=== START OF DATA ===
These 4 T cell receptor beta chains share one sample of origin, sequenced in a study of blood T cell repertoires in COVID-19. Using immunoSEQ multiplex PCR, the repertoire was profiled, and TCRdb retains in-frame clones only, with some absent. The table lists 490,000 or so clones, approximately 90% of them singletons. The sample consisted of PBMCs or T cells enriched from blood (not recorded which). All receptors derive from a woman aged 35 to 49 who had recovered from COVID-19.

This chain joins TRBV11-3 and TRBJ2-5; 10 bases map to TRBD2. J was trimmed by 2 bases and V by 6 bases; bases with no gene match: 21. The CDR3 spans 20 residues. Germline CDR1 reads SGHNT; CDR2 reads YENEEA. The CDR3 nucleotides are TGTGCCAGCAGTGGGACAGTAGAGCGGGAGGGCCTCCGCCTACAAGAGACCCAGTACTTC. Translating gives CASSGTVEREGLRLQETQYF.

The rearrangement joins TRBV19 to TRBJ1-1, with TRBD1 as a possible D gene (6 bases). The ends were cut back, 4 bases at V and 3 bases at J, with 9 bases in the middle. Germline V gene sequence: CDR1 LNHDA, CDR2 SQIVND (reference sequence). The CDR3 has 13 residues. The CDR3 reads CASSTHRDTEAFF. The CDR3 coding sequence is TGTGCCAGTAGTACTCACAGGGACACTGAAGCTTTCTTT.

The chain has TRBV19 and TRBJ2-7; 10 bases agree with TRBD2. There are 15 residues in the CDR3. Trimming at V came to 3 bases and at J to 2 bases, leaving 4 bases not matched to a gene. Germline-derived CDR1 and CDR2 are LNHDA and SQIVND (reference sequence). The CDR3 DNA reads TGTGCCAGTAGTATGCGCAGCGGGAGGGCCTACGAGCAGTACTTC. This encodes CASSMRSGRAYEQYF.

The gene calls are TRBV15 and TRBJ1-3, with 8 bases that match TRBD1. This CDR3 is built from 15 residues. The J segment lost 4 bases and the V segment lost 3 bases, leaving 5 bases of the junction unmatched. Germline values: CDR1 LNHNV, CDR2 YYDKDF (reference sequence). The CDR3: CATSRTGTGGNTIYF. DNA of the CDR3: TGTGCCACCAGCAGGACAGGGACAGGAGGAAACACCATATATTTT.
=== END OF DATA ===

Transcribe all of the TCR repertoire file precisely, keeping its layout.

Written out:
These 4 T cell receptor beta chains share one sample of origin, sequenced in a study of blood T cell repertoires in COVID-19. Using immunoSEQ multiplex PCR, the repertoire was profiled, and TCRdb retains in-frame clones only, with some absent. The table lists 490,000 or so clones, approximately 90% of them singletons. The sample consisted of PBMCs or T cells enriched from blood (not recorded which). All receptors derive from a woman aged 35 to 49 who had recovered from COVID-19.

This chain joins TRBV11-3 and TRBJ2-5; 10 bases map to TRBD2. J was trimmed by 2 bases and V by 6 bases; bases with no gene match: 21. The CDR3 spans 20 residues. Germline CDR1 reads SGHNT; CDR2 reads YENEEA. The CDR3 nucleotides are TGTGCCAGCAGTGGGACAGTAGAGCGGGAGGGCCTCCGCCTACAAGAGACCCAGTACTTC. Translating gives CASSGTVEREGLRLQETQYF.

The rearrangement joins TRBV19 to TRBJ1-1, with TRBD1 as a possible D gene (6 bases). The ends were cut back, 4 bases at V and 3 bases at J, with 9 bases in the middle. Germline V gene sequence: CDR1 LNHDA, CDR2 SQIVND (reference sequence). The CDR3 has 13 residues. The CDR3 reads CASSTHRDTEAFF. The CDR3 coding sequence is TGTGCCAGTAGTACTCACAGGGACACTGAAGCTTTCTTT.

The chain has TRBV19 and TRBJ2-7; 10 bases agree with TRBD2. There are 15 residues in the CDR3. Trimming at V came to 3 bases and at J to 2 bases, leaving 4 bases not matched to a gene. Germline-derived CDR1 and CDR2 are LNHDA and SQIVND (reference sequence). The CDR3 DNA reads TGTGCCAGTAGTATGCGCAGCGGGAGGGCCTACGAGCAGTACTTC. This encodes CASSMRSGRAYEQYF.

The gene calls are TRBV15 and TRBJ1-3, with 8 bases that match TRBD1. This CDR3 is built from 15 residues. The J segment lost 4 bases and the V segment lost 3 bases, leaving 5 bases of the junction unmatched. Germline values: CDR1 LNHNV, CDR2 YYDKDF (reference sequence). The CDR3: CATSRTGTGGNTIYF. DNA of the CDR3: TGTGCCACCAGCAGGACAGGGACAGGAGGAAACACCATATATTTT.